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I'm having a locking problem where an SQLITE3 databse is permanently locked when created on an NFS file system. I have read that an option called nobrl can help this issue when the file system in question is CIFS. (its an option to the mount command).

From: http://linux.die.net/man/8/mount.cifs

nobrl

Do not send byte range lock requests to the server. This is necessary for certain applications that break with cifs style mandatory byte range locks (and most cifs servers do not yet support requesting advisory byte range locks).

Is there any way to stop byte-range-lock requests in NFS if they occur, or am I running in the wrong direction by even thinking about this? I'm happy to change the mount command as was done for the CIFS solution.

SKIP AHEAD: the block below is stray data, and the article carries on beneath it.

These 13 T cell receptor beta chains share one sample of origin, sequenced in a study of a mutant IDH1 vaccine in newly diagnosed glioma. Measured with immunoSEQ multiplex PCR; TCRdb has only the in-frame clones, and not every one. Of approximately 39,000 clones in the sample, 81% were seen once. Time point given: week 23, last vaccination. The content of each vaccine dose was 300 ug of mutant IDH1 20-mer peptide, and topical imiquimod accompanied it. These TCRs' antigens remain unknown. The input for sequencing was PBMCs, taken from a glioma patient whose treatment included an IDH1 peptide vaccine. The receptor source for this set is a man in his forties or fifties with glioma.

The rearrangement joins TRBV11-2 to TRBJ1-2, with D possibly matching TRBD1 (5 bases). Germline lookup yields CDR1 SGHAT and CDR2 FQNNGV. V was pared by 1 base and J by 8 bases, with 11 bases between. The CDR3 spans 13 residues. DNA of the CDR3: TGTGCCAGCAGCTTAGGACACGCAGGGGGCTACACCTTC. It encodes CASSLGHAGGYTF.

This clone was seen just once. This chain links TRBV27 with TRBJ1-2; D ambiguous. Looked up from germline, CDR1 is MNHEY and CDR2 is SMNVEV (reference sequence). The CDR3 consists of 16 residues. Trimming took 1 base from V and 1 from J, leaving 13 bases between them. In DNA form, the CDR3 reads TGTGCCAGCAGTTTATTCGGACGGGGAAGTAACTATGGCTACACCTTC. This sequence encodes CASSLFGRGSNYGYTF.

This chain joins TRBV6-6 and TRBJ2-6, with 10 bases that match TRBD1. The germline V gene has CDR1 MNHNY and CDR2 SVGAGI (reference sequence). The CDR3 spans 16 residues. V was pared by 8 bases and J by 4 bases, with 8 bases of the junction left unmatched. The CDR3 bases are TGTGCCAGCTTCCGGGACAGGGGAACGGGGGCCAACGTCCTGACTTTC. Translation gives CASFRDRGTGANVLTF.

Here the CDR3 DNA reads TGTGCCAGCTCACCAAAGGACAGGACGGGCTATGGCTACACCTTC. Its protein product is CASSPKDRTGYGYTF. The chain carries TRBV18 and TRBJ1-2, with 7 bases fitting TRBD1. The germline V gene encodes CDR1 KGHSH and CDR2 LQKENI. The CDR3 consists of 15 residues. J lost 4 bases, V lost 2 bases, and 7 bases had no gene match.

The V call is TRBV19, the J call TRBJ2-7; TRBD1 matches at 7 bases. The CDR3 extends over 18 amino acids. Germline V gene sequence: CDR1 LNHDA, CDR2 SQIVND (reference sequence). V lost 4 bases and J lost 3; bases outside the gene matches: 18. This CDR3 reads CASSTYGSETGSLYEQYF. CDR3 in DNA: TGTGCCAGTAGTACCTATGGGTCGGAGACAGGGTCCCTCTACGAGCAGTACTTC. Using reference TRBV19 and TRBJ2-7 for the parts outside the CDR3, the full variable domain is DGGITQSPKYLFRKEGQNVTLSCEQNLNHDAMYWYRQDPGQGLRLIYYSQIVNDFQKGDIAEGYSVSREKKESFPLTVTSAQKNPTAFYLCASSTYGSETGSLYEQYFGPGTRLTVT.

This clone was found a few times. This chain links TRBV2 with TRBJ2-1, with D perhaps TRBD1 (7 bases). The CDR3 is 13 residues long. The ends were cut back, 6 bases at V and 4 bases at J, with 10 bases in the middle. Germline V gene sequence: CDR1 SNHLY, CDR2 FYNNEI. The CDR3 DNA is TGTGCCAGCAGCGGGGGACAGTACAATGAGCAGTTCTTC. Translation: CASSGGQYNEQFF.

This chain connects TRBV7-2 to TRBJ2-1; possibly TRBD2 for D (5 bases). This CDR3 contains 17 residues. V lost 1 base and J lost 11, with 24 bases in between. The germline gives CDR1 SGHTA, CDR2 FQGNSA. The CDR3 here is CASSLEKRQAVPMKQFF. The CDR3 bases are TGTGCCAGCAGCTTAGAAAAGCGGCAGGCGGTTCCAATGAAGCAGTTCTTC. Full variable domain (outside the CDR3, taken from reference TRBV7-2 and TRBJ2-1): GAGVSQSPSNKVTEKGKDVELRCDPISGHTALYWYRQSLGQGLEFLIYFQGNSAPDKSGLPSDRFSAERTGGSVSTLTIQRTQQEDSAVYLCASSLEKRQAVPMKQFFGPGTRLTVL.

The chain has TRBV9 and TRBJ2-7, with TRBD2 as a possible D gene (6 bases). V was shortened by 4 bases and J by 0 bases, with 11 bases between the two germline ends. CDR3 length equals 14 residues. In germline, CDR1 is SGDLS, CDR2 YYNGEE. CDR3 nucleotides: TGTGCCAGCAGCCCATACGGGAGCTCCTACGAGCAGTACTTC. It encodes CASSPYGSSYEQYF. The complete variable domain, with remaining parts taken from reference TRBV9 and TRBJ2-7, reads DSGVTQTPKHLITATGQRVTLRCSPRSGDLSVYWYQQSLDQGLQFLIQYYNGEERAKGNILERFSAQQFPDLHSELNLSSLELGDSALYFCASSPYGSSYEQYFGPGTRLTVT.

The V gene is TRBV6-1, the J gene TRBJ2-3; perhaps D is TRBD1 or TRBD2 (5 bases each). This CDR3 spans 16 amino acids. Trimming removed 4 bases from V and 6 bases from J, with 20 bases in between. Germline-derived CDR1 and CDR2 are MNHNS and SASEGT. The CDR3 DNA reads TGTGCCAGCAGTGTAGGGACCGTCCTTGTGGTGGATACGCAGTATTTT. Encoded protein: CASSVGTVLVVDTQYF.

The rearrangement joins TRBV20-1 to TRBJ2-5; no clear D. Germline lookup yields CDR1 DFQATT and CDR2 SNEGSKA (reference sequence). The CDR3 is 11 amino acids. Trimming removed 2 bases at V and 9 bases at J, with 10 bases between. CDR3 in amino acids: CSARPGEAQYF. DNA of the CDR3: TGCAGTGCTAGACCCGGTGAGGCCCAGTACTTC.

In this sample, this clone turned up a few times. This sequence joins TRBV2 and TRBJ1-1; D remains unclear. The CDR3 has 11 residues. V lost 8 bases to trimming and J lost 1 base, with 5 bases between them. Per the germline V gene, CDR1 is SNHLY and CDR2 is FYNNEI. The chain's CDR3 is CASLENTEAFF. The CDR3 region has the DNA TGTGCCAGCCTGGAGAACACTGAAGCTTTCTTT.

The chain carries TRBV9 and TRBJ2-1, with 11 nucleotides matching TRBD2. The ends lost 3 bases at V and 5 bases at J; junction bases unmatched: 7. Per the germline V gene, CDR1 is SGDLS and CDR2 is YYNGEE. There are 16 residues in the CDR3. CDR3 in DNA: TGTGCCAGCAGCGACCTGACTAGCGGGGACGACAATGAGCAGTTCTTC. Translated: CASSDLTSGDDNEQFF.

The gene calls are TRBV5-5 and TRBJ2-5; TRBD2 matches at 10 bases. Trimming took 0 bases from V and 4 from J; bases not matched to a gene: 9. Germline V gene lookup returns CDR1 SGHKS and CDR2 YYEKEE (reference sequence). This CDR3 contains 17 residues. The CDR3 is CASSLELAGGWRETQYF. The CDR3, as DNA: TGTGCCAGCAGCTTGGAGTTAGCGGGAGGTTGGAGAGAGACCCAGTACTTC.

share|improve this question
    
Well, you could mount with nolock (see the nfs(5) manpage), but that really seams like a bad idea. – derobert Sep 27 '11 at 17:37
    
SQLite's really very keen on using locking (all databases worth the name are) so is it really necessary to put the DB on an NFS mount? Locks never work especially well with networked filesystems (it's always necessary to gimp the semantics of some operations because of the nature of networking…) – Donal Fellows Sep 29 '11 at 7:50

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